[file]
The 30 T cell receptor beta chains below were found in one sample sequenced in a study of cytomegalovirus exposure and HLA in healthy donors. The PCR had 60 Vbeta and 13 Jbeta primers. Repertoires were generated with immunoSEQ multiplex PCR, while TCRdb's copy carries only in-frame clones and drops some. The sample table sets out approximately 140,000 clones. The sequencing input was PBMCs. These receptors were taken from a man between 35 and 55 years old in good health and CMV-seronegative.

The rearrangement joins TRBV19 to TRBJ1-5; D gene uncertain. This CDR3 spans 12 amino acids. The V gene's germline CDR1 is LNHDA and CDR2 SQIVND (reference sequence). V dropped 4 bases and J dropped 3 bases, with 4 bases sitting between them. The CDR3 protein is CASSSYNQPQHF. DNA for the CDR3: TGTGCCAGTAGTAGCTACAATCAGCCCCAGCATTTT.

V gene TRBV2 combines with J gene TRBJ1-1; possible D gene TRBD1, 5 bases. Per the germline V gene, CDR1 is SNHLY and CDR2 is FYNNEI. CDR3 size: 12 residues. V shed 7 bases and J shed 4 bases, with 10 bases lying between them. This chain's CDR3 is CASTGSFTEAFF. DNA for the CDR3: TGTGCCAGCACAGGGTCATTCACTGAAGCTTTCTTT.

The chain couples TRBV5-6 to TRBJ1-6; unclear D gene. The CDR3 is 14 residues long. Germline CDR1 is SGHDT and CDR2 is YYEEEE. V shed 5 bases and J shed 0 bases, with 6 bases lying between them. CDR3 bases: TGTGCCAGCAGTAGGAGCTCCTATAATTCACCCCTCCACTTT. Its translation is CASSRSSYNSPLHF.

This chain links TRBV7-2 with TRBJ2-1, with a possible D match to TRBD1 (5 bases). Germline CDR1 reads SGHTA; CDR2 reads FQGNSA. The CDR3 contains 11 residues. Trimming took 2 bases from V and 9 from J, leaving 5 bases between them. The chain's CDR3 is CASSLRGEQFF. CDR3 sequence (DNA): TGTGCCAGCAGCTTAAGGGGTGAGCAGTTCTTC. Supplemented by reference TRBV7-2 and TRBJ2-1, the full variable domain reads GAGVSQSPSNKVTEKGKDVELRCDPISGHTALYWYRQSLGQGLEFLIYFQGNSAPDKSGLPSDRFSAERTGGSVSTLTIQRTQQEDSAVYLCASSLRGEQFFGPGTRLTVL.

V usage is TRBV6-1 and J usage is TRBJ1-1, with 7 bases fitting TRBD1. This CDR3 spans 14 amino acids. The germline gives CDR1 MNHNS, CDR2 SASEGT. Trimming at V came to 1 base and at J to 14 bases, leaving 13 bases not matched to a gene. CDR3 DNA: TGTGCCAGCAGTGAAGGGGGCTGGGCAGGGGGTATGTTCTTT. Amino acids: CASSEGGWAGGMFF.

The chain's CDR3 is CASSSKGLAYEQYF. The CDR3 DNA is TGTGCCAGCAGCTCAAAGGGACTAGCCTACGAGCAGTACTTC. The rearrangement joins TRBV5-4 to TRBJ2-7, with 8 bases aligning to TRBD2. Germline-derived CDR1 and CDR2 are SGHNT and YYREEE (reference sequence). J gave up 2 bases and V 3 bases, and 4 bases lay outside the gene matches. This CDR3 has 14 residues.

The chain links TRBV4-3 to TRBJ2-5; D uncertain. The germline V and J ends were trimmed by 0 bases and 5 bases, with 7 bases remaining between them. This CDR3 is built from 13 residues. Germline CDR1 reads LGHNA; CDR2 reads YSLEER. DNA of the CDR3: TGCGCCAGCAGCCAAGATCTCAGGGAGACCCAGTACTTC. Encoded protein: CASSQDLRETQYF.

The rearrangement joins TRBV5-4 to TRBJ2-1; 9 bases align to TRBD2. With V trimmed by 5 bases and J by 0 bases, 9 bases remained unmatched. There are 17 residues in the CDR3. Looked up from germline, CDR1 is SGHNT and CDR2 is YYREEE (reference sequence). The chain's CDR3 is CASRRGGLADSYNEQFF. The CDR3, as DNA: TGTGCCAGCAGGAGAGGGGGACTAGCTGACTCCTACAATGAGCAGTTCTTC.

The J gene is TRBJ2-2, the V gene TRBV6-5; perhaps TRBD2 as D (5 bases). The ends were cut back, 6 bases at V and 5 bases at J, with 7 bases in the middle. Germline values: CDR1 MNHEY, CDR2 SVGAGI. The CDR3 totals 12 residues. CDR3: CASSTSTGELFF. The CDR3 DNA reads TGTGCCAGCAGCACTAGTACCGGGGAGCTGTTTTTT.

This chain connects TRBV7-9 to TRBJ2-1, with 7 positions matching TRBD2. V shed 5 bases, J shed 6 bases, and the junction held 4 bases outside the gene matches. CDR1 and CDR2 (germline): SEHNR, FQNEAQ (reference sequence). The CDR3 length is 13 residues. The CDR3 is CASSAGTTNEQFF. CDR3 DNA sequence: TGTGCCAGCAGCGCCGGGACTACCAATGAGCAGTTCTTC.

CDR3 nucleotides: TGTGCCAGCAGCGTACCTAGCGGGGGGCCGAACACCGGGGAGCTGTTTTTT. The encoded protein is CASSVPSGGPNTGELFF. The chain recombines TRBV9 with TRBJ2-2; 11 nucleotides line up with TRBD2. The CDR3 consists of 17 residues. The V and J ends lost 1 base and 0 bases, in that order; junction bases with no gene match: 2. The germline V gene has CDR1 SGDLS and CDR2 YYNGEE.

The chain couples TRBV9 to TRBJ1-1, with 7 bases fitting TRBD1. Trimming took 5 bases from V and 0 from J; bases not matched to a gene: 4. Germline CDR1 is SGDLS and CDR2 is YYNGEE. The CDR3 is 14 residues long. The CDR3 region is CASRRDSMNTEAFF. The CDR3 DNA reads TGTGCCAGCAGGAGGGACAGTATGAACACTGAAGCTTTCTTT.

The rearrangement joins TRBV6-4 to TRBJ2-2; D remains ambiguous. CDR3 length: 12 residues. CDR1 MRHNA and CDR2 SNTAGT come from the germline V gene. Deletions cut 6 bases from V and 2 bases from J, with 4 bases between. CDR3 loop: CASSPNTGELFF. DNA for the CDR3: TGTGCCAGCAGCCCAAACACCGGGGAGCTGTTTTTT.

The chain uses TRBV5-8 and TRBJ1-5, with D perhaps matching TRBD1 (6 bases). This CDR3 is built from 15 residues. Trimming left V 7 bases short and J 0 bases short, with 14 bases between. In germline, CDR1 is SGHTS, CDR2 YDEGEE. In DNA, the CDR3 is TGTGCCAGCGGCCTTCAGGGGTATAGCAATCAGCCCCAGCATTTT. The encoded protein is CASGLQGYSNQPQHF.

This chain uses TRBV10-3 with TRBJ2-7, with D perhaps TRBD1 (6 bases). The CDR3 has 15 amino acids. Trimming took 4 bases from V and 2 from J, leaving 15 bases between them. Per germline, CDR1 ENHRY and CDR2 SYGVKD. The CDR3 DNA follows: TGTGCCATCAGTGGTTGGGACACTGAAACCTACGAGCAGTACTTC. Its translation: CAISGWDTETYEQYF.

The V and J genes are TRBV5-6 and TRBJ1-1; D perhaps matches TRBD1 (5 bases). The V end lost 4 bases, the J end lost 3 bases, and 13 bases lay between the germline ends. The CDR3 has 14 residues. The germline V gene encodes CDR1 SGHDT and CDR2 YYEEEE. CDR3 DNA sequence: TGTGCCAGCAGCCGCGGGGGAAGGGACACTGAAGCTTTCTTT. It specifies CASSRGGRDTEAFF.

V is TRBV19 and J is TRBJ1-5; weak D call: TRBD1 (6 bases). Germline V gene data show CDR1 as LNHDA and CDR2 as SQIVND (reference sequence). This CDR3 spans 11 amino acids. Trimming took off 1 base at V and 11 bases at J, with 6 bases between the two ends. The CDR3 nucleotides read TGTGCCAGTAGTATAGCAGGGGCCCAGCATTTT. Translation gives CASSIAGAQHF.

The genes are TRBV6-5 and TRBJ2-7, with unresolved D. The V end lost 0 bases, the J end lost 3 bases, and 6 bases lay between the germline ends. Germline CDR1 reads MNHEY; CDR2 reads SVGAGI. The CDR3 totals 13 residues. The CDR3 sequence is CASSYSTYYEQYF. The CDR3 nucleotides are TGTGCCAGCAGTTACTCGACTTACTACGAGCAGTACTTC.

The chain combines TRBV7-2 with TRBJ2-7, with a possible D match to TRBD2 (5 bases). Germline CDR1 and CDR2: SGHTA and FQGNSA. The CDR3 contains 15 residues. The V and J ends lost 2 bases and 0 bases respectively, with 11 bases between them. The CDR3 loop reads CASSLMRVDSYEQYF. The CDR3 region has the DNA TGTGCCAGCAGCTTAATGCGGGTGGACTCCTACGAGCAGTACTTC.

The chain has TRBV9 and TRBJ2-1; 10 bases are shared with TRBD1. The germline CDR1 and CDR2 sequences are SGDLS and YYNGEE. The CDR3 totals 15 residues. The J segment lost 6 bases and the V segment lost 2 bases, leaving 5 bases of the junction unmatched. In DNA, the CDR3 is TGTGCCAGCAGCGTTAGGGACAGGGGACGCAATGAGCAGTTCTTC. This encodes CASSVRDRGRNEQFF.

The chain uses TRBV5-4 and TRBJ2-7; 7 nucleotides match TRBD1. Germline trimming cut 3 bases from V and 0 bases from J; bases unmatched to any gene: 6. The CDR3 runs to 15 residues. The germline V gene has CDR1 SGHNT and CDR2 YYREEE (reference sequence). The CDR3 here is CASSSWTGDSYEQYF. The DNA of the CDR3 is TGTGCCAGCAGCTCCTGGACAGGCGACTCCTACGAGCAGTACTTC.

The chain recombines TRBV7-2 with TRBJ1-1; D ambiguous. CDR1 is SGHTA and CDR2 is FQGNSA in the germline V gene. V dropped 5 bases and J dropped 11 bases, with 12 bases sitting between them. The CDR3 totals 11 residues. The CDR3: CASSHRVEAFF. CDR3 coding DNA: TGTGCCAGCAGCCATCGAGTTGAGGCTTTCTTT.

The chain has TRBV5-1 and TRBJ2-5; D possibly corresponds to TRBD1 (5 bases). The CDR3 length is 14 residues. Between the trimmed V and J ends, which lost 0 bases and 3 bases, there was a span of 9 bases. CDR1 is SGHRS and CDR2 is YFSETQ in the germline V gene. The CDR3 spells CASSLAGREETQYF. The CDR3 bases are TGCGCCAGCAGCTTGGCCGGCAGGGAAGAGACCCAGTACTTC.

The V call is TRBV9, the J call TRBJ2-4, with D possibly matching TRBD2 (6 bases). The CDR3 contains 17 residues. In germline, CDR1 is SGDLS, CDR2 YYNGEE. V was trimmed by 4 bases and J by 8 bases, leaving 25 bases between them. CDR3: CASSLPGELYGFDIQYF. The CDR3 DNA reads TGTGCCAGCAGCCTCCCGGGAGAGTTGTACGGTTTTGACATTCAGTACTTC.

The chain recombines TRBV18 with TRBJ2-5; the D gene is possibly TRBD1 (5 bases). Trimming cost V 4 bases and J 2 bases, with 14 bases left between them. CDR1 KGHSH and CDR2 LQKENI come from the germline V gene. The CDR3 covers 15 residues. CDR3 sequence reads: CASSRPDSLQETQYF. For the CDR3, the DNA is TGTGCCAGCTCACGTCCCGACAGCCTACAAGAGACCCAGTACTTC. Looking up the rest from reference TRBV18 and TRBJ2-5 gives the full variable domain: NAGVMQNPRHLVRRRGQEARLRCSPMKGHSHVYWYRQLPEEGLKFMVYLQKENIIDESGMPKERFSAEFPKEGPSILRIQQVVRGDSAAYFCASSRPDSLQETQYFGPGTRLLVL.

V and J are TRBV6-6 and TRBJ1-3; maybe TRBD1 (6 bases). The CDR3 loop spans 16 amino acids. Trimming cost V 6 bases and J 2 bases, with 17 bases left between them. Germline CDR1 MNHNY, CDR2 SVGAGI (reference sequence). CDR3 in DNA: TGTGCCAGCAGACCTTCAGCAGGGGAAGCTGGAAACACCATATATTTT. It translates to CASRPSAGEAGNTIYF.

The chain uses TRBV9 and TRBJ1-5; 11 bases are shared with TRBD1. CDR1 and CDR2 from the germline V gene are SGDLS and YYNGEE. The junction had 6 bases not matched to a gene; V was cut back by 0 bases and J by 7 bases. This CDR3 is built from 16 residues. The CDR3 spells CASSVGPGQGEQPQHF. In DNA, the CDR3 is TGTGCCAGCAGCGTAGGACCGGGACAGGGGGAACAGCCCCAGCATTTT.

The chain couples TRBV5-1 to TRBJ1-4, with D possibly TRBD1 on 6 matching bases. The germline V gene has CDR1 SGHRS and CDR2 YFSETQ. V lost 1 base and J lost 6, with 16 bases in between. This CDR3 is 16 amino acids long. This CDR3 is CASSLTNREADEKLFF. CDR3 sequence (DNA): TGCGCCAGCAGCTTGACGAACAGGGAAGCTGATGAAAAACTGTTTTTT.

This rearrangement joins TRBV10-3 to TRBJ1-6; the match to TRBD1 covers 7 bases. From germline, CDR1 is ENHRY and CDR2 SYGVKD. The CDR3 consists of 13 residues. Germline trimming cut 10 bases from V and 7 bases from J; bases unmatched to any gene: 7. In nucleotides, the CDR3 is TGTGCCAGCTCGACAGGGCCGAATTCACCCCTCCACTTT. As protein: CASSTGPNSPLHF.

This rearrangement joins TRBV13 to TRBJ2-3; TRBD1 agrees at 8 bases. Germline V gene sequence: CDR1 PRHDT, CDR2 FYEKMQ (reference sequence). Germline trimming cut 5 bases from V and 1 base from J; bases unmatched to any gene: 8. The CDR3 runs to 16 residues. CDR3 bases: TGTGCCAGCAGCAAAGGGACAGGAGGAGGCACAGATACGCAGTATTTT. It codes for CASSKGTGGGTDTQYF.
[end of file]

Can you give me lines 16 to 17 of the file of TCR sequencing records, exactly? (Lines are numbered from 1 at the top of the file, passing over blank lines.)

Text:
This chain uses TRBV10-3 with TRBJ2-7, with D perhaps TRBD1 (6 bases). The CDR3 has 15 amino acids. Trimming took 4 bases from V and 2 from J, leaving 15 bases between them. Per germline, CDR1 ENHRY and CDR2 SYGVKD. The CDR3 DNA follows: TGTGCCATCAGTGGTTGGGACACTGAAACCTACGAGCAGTACTTC. Its translation: CAISGWDTETYEQYF.

The V and J genes are TRBV5-6 and TRBJ1-1; D perhaps matches TRBD1 (5 bases). The V end lost 4 bases, the J end lost 3 bases, and 13 bases lay between the germline ends. The CDR3 has 14 residues. The germline V gene encodes CDR1 SGHDT and CDR2 YYEEEE. CDR3 DNA sequence: TGTGCCAGCAGCCGCGGGGGAAGGGACACTGAAGCTTTCTTT. It specifies CASSRGGRDTEAFF.